How beautiful will be the feet of you who have said “yes” to Our Lady, those who be among the first to help usher in the Kingdom of Christ when His Divine Will will be done on earth as it is in Heaven!
The time in which these writings will be made known is relative to and dependent on the disposition of souls who wish to receive so great a good, as well as on the effort of those who must apply themselves in being its trumpet-bearers by offering up the sacrifice of heralding in the new era of peace… —Jesus to Luisa, The Gift of Living in the Divine Will in the Writings of Luisa Piccarreta, n. 1.11.6, Rev. Joseph Iannuzzi
There are still questions, doubts, misconceptions, bickering, competitiveness, and all the presumptions that the disciples had. Yes, I see this today, even among those who have been preparing for years. So it is also the time of the Upper Room, the time of waiting, repenting, humbling, emptying by sitting at the feet of the Mother. Yet, God will use these weaknesses like kindling to further purify and ignite us in love for the full outpouring and operation of the Gift of Living in the Divine Will in the “era of peace” that the popes have been praying for. So…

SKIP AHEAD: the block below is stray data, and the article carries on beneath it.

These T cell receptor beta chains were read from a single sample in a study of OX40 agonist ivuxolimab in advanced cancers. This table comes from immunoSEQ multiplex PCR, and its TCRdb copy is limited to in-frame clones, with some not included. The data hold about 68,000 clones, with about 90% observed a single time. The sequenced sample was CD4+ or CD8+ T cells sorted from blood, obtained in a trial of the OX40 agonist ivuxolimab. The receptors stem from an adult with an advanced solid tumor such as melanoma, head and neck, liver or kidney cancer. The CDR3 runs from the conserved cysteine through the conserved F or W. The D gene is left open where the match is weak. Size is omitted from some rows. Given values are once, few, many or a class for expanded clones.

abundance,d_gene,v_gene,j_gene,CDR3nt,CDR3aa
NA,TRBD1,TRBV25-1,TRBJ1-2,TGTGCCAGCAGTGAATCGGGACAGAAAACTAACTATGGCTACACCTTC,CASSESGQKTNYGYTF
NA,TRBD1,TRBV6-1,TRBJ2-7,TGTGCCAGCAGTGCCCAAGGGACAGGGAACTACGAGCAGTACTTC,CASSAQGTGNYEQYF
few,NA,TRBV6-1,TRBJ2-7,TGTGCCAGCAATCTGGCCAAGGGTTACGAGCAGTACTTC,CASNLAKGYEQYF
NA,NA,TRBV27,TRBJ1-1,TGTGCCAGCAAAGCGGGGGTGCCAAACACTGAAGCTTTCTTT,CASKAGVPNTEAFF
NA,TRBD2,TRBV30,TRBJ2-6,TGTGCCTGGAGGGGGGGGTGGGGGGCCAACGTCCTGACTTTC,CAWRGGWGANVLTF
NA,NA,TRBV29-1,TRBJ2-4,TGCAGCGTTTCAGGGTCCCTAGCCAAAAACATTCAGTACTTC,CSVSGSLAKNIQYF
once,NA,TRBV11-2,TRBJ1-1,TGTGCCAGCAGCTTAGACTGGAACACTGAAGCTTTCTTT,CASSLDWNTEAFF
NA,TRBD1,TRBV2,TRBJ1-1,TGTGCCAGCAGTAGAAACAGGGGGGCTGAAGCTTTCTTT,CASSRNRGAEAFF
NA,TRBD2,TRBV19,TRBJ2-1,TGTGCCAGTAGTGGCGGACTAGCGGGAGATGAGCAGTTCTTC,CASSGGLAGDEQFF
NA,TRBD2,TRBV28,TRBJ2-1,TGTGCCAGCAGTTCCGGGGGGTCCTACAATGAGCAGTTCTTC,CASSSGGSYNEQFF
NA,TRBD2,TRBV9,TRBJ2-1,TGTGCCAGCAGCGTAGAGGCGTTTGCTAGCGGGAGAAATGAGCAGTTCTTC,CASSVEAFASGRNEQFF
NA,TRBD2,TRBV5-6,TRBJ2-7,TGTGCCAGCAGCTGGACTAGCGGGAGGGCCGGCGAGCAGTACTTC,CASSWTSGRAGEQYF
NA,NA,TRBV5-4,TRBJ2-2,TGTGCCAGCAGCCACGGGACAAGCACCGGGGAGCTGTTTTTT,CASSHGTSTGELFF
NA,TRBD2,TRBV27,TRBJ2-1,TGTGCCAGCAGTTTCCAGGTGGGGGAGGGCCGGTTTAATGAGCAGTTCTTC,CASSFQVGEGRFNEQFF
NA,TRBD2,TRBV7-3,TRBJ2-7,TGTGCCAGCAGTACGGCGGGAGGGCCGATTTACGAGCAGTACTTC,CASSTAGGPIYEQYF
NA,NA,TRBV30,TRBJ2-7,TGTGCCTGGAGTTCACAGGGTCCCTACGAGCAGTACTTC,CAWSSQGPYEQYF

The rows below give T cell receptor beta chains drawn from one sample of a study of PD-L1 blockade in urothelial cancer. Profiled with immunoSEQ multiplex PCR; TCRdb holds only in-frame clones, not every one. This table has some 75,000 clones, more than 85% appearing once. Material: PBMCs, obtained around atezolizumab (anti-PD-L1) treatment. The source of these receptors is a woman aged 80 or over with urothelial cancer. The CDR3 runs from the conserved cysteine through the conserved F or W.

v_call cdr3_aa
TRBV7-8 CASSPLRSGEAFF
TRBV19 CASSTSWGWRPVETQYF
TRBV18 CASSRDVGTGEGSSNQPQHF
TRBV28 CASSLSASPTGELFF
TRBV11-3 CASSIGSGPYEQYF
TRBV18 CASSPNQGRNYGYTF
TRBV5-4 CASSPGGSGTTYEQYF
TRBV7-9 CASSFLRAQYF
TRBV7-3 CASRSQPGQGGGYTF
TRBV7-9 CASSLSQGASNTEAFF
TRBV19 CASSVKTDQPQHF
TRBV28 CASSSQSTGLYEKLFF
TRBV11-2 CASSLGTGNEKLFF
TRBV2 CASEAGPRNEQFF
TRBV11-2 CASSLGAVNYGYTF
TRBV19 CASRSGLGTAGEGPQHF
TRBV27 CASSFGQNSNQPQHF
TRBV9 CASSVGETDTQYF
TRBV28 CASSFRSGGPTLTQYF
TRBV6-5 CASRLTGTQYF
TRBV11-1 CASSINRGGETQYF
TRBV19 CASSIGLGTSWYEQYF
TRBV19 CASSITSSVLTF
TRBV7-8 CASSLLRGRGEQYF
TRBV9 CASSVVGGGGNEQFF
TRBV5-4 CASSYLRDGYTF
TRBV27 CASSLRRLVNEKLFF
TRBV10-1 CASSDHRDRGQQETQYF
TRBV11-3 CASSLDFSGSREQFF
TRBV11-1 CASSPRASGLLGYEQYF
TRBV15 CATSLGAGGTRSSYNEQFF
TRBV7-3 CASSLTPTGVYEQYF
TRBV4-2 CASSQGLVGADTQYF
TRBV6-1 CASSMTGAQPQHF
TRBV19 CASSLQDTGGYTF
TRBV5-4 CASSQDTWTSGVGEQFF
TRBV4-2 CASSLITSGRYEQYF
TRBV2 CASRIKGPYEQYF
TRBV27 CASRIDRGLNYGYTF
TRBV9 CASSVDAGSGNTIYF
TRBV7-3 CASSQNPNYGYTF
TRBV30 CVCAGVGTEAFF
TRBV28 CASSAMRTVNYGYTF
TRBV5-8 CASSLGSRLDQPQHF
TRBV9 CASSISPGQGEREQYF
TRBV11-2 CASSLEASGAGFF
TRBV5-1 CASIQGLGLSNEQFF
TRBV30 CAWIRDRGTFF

…let us implore from God the grace of a new Pentecost… May tongues of fire, combining burning love of God and neighbor with zeal for the spread of Christ’s Kingdom, descend on all present! —POPE BENEDICT XVI, Homily, New York City, April 19th, 2008
Lay aside all doubts and wrestling; reject all anxiety and second-guessing. You said yes precisely because you heard Christ’s invitation to, “Come, follow me.” God, therefore, has a plan to deal with your insufficiencies, sins, and bad habits; He has a good teacher lined up for you—Our Lady! And there is no time to waste. So, I am going to write you more frequently meaning, you in turn, have to commit to 5-10 minutes a day to sit at Our Lady’s feet in order to better hear the voice of the Good Shepherd in this chaotic times. I have also created a new category in the sidebar for all of these writings called THE DIVINE WILL.